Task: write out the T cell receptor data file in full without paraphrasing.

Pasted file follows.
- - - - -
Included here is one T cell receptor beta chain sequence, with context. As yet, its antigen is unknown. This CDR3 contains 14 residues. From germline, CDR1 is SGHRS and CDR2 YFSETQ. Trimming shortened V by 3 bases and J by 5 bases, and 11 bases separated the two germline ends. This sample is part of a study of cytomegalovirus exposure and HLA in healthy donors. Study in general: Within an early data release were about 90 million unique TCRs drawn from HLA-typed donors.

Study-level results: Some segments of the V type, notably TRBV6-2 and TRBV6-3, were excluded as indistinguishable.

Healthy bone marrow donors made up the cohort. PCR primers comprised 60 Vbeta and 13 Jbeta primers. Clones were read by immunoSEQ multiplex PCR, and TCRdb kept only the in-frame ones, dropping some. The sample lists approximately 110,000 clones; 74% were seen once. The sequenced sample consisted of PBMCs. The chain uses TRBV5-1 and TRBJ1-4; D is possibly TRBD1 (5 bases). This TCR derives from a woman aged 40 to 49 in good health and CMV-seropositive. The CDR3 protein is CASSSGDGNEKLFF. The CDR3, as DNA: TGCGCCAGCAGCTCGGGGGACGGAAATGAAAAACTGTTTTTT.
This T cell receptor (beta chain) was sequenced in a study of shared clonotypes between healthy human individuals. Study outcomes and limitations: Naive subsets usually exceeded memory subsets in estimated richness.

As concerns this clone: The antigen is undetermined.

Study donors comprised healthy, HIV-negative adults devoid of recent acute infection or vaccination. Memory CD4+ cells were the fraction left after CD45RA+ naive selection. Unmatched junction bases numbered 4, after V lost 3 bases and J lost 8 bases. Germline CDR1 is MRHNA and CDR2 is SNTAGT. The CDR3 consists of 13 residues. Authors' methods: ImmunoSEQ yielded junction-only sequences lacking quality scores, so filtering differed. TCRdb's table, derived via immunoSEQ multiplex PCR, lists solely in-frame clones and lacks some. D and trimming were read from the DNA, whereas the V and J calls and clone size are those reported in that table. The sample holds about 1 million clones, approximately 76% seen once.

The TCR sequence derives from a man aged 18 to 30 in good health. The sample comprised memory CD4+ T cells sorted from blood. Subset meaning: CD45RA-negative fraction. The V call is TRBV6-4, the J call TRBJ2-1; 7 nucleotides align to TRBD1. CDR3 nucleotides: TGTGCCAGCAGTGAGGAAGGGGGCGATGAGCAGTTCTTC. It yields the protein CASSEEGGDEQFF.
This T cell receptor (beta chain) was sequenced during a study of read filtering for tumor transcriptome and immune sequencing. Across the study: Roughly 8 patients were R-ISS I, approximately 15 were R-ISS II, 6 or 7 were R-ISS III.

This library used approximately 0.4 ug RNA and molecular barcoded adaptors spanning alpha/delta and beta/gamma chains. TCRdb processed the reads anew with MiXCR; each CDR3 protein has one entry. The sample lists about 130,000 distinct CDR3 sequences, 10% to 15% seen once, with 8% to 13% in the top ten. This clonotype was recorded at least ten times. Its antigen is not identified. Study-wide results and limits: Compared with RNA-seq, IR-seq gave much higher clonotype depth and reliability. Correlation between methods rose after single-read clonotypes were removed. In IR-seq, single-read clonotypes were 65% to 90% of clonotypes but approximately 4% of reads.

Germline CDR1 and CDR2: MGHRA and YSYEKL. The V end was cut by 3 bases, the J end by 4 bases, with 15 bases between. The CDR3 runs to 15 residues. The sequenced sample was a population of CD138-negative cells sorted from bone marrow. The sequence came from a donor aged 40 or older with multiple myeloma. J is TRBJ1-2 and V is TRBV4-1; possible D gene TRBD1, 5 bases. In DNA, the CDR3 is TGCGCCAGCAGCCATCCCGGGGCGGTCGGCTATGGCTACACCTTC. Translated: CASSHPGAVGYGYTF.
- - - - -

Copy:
Included here is one T cell receptor beta chain sequence, with context. As yet, its antigen is unknown. This CDR3 contains 14 residues. From germline, CDR1 is SGHRS and CDR2 YFSETQ. Trimming shortened V by 3 bases and J by 5 bases, and 11 bases separated the two germline ends. This sample is part of a study of cytomegalovirus exposure and HLA in healthy donors. Study in general: Within an early data release were about 90 million unique TCRs drawn from HLA-typed donors.

Study-level results: Some segments of the V type, notably TRBV6-2 and TRBV6-3, were excluded as indistinguishable.

Healthy bone marrow donors made up the cohort. PCR primers comprised 60 Vbeta and 13 Jbeta primers. Clones were read by immunoSEQ multiplex PCR, and TCRdb kept only the in-frame ones, dropping some. The sample lists approximately 110,000 clones; 74% were seen once. The sequenced sample consisted of PBMCs. The chain uses TRBV5-1 and TRBJ1-4; D is possibly TRBD1 (5 bases). This TCR derives from a woman aged 40 to 49 in good health and CMV-seropositive. The CDR3 protein is CASSSGDGNEKLFF. The CDR3, as DNA: TGCGCCAGCAGCTCGGGGGACGGAAATGAAAAACTGTTTTTT.
This T cell receptor (beta chain) was sequenced in a study of shared clonotypes between healthy human individuals. Study outcomes and limitations: Naive subsets usually exceeded memory subsets in estimated richness.

As concerns this clone: The antigen is undetermined.

Study donors comprised healthy, HIV-negative adults devoid of recent acute infection or vaccination. Memory CD4+ cells were the fraction left after CD45RA+ naive selection. Unmatched junction bases numbered 4, after V lost 3 bases and J lost 8 bases. Germline CDR1 is MRHNA and CDR2 is SNTAGT. The CDR3 consists of 13 residues. Authors' methods: ImmunoSEQ yielded junction-only sequences lacking quality scores, so filtering differed. TCRdb's table, derived via immunoSEQ multiplex PCR, lists solely in-frame clones and lacks some. D and trimming were read from the DNA, whereas the V and J calls and clone size are those reported in that table. The sample holds about 1 million clones, approximately 76% seen once.

The TCR sequence derives from a man aged 18 to 30 in good health. The sample comprised memory CD4+ T cells sorted from blood. Subset meaning: CD45RA-negative fraction. The V call is TRBV6-4, the J call TRBJ2-1; 7 nucleotides align to TRBD1. CDR3 nucleotides: TGTGCCAGCAGTGAGGAAGGGGGCGATGAGCAGTTCTTC. It yields the protein CASSEEGGDEQFF.
This T cell receptor (beta chain) was sequenced during a study of read filtering for tumor transcriptome and immune sequencing. Across the study: Roughly 8 patients were R-ISS I, approximately 15 were R-ISS II, 6 or 7 were R-ISS III.

This library used approximately 0.4 ug RNA and molecular barcoded adaptors spanning alpha/delta and beta/gamma chains. TCRdb processed the reads anew with MiXCR; each CDR3 protein has one entry. The sample lists about 130,000 distinct CDR3 sequences, 10% to 15% seen once, with 8% to 13% in the top ten. This clonotype was recorded at least ten times. Its antigen is not identified. Study-wide results and limits: Compared with RNA-seq, IR-seq gave much higher clonotype depth and reliability. Correlation between methods rose after single-read clonotypes were removed. In IR-seq, single-read clonotypes were 65% to 90% of clonotypes but approximately 4% of reads.

Germline CDR1 and CDR2: MGHRA and YSYEKL. The V end was cut by 3 bases, the J end by 4 bases, with 15 bases between. The CDR3 runs to 15 residues. The sequenced sample was a population of CD138-negative cells sorted from bone marrow. The sequence came from a donor aged 40 or older with multiple myeloma. J is TRBJ1-2 and V is TRBV4-1; possible D gene TRBD1, 5 bases. In DNA, the CDR3 is TGCGCCAGCAGCCATCCCGGGGCGGTCGGCTATGGCTACACCTTC. Translated: CASSHPGAVGYGYTF.